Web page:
Every month, Drama in Real Life told the true story of someone who had fallen while mountain climbing and survived for days on a ledge the size of a lunch tray; or been mauled by a bear; or had a premature baby that slowly died and then looked down on its bereaved family from heaven; or been trapped in a burning building and recovered for months in a burn unit, receiving painful ass-to-face skin grafts, all played out over twenty-plus pages.
So, I grew up just assuming that adulthood entailed catastrophic events, and that no mater how hard you work in life, your family will always become trapped in a burning car.
Every erstwhile boyfriend of mine for the past 5-10 years could easily recount my plans of how I intend to make a living at such point that I am paralyzed so severely that I can only move my eyes (they have computers that you can operate using eyeball movements; I use such a computer to write test-prep manuals while maintaining an extremely witty blog). There’s also the plan for becoming hideously disfigured (it’s actually a pretty similar plan, just with a normal computer), losing my legs in a subway accident, etc.
My point is: prepare for the worst, and have more than one way to generate income. Mostly the last one, actually. It’s probably not healthy to constantly imagine yourself without limbs.
Financial advisors always suggest developing an emergency fund. Some suggest 3 months of living expenses, but I was prompted to write this column when one advisor suggested 8. Most people, when they think about “emergencies,” are thinking about losing their jobs — or, for freelancers, breaking a leg or otherwise having to cut back on gigs.
Eight months just seemed … excessive. What kind of person is going to lose her job and take eight months to figure something out? Well, among others: people with only one marketable skill, people who are completely disoriented outside employment for a large company, and people who put all their eggs in one basket.
So, don’t do that.
We’ve all heard the advice to “diversify your investments,” although most young people don’t have any investments, so “diversify your investments” sounds a bit like “get a high colonic with Dom Pérignon.” But you certainly can diversify your income streams.
Here’s an action plan.
1. If you have a regular job, set a goal to make your salary no more than 75% of your total revenue (yes, revenue — you are a business!) by this time next year. Or, if your salary is really low and your job not that demanding, 50%.
2. If you don’t have any income other than your job, you might start here: How to Make an Extra $100 a Month, Part I and
4. If you have a regular job, consider becoming an intrapreneur. I just heard this word, and, while I try to avoid new corporate coinages (“diversity synthesis = diversynthesis!”), this one is pretty descriptive: an intrapreneur is an employee who starts an enterprise within her company. I am one of these. All the excitement, none of the starvation! I was teaching for a test-prep company, and became an intrapreneur when I volunteered myself to teach a test we didn’t yet teach. At the outset, I was writing worksheets and manuals and slides, teaching pilot classes, and setting up a blog, among many other, sundry tasks. One of the great benefits of being an intrapreneur is that, before too long, other people were brought on board to take many of those tasks off my hands and to do better at them than I could’ve done myself — the lonely company Facebook page has long since been eclipsed by the efforts of a full-time marketing person. Of course, the point here is to make extra money, not just to take on extra work — at my company, I am paid hourly anyway, so I essentially just created as many hours for myself as I was physically able to work, and I was also offered a percentage of revenue for the first year. Your goal in being an intrapreneur is to negotiate something similar. If you can’t get any extra compensation for the extra efforts you are proposing, then use intrapreneurship to gain experience and make contacts, and then create an exit plan to become a real entrepreneur while you’re still young and sprightly.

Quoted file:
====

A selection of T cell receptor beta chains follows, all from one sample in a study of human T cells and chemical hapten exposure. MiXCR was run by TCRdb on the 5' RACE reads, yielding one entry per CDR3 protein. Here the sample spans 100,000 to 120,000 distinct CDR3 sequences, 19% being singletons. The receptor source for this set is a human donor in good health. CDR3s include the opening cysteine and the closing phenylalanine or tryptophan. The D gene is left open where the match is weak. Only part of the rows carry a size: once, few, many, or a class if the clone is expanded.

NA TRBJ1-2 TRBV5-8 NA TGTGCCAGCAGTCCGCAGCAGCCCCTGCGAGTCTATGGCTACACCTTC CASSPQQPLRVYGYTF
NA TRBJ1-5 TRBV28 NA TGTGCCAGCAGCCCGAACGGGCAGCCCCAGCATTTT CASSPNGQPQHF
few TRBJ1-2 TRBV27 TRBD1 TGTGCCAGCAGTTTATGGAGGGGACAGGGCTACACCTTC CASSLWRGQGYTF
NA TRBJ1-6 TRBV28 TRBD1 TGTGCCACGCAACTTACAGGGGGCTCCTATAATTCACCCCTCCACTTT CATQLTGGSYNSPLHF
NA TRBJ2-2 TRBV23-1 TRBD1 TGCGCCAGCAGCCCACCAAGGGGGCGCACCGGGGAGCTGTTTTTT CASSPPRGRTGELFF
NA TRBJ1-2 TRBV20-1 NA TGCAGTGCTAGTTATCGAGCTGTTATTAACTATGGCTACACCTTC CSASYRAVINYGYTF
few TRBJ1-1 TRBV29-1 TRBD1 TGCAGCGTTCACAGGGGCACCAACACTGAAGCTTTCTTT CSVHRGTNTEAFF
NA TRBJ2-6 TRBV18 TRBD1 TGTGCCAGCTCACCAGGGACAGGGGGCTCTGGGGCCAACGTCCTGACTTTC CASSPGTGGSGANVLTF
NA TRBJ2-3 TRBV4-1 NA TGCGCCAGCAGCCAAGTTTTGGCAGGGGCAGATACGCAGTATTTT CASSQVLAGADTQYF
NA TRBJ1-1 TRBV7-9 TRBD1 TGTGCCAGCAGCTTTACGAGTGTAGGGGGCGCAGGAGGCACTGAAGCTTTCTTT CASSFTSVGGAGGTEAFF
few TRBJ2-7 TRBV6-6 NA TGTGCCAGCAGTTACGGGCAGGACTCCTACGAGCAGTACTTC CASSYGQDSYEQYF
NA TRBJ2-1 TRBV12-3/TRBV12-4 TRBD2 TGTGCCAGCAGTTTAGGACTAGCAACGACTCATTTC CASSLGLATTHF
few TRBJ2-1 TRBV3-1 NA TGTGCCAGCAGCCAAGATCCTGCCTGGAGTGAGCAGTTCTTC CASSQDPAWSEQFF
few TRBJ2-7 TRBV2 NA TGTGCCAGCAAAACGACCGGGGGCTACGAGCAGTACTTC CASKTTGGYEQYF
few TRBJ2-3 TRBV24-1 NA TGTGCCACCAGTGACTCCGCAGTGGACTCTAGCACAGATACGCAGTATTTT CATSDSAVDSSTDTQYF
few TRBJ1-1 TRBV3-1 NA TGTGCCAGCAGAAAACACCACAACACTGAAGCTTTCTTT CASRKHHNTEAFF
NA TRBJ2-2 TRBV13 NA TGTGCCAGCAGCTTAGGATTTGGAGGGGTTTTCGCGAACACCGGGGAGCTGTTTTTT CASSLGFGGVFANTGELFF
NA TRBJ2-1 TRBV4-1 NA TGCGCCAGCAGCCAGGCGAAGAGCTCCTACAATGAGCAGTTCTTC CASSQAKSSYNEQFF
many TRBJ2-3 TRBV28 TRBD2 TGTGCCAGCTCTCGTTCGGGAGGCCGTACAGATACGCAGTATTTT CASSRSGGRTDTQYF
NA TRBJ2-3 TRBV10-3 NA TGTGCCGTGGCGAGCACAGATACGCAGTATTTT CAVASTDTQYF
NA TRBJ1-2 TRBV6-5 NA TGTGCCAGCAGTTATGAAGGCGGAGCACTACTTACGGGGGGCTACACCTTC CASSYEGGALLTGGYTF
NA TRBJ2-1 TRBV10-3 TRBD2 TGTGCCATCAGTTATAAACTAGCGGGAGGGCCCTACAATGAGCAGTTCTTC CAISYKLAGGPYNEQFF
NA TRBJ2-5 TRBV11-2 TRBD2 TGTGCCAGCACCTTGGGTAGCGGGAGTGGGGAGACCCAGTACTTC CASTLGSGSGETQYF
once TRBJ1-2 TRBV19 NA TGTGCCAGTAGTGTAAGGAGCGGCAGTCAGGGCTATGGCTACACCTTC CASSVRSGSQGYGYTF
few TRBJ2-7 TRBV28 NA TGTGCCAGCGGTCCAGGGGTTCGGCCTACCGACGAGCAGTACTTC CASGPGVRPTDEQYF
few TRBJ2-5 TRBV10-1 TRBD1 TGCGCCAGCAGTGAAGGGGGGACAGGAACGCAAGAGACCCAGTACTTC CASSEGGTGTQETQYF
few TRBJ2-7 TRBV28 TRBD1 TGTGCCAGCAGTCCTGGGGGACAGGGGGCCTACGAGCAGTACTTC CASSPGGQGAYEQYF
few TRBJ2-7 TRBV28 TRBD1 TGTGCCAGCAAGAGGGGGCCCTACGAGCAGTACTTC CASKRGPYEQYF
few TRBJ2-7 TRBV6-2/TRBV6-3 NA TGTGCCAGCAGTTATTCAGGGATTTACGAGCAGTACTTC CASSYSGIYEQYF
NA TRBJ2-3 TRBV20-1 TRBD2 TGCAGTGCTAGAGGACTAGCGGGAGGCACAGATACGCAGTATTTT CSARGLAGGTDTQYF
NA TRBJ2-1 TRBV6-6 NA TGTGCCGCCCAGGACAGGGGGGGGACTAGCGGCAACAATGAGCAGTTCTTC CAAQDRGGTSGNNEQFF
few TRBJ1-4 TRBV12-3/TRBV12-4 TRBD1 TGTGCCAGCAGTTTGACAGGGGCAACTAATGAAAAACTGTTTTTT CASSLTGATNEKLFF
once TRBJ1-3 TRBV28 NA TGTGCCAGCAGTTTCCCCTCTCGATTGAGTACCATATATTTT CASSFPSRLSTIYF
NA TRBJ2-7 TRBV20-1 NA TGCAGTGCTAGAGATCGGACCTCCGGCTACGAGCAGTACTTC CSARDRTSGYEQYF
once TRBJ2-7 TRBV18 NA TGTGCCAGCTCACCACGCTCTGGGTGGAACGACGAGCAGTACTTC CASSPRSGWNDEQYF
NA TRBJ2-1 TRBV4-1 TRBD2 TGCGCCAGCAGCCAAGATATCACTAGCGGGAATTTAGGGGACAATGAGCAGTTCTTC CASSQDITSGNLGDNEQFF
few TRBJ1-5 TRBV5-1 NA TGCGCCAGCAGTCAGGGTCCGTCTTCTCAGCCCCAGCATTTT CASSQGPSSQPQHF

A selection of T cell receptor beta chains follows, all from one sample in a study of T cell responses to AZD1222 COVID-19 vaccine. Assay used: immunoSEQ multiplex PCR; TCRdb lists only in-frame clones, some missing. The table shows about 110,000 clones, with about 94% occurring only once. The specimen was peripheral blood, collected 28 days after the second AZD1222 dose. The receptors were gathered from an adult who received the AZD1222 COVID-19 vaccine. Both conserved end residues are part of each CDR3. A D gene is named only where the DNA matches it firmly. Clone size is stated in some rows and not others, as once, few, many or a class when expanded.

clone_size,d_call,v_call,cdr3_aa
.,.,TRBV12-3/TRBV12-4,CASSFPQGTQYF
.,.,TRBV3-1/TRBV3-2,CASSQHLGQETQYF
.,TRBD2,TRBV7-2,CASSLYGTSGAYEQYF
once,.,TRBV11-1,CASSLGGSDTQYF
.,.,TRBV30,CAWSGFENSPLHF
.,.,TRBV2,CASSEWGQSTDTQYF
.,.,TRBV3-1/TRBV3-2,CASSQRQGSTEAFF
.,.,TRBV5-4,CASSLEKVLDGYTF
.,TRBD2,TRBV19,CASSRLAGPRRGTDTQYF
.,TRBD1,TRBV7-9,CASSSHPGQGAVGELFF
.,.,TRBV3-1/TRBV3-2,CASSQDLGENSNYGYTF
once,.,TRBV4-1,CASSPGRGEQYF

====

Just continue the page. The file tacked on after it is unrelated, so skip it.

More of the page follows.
5. Consider whether you could volunteer at something that would become an income stream within a year. For instance, many programs (such as 826NYC)need volunteer tutors. Once you’ve helped a few dozen kids write papers and conjugate verbs, you can certainly do the same for paying clients as well. Sports coaching, event planning, teaching arts & crafts — there are plenty of areas where the barrier to entry as a volunteer is pretty low, and the jump from being an accomplished volunteer to getting paying clients isn’t all that high either. In areas that don’t require professional certification (teaching knitting), people mostly choose their experts based on personality anyway (you cannot be an asshole while we are laboriously making our own socks).
Of course, it’s still a good idea to have an emergency fund — there certainly are eventualities that are not much helped by the above, such as surviving a bear attack. But an ordinary episode of getting laid off doesn’t have to be an eight-month setback, as long as you prepare now. Setbacks will happen. Jobs have very few obligations to you. No matter how you feel towards your company, companies do not have feelings and thus do not feel loyal towards you; the people within a company who do have positive feelings towards you may themselves not be there later.
So, put 3-6 months’ expenses in the bank as soon as you can. And then diversify your income such that emergencies are close to impossible.
(Check out the Bullish archives for advice on quitting your job, managing your time, and pricing your freelance work).
originally published on The Gloss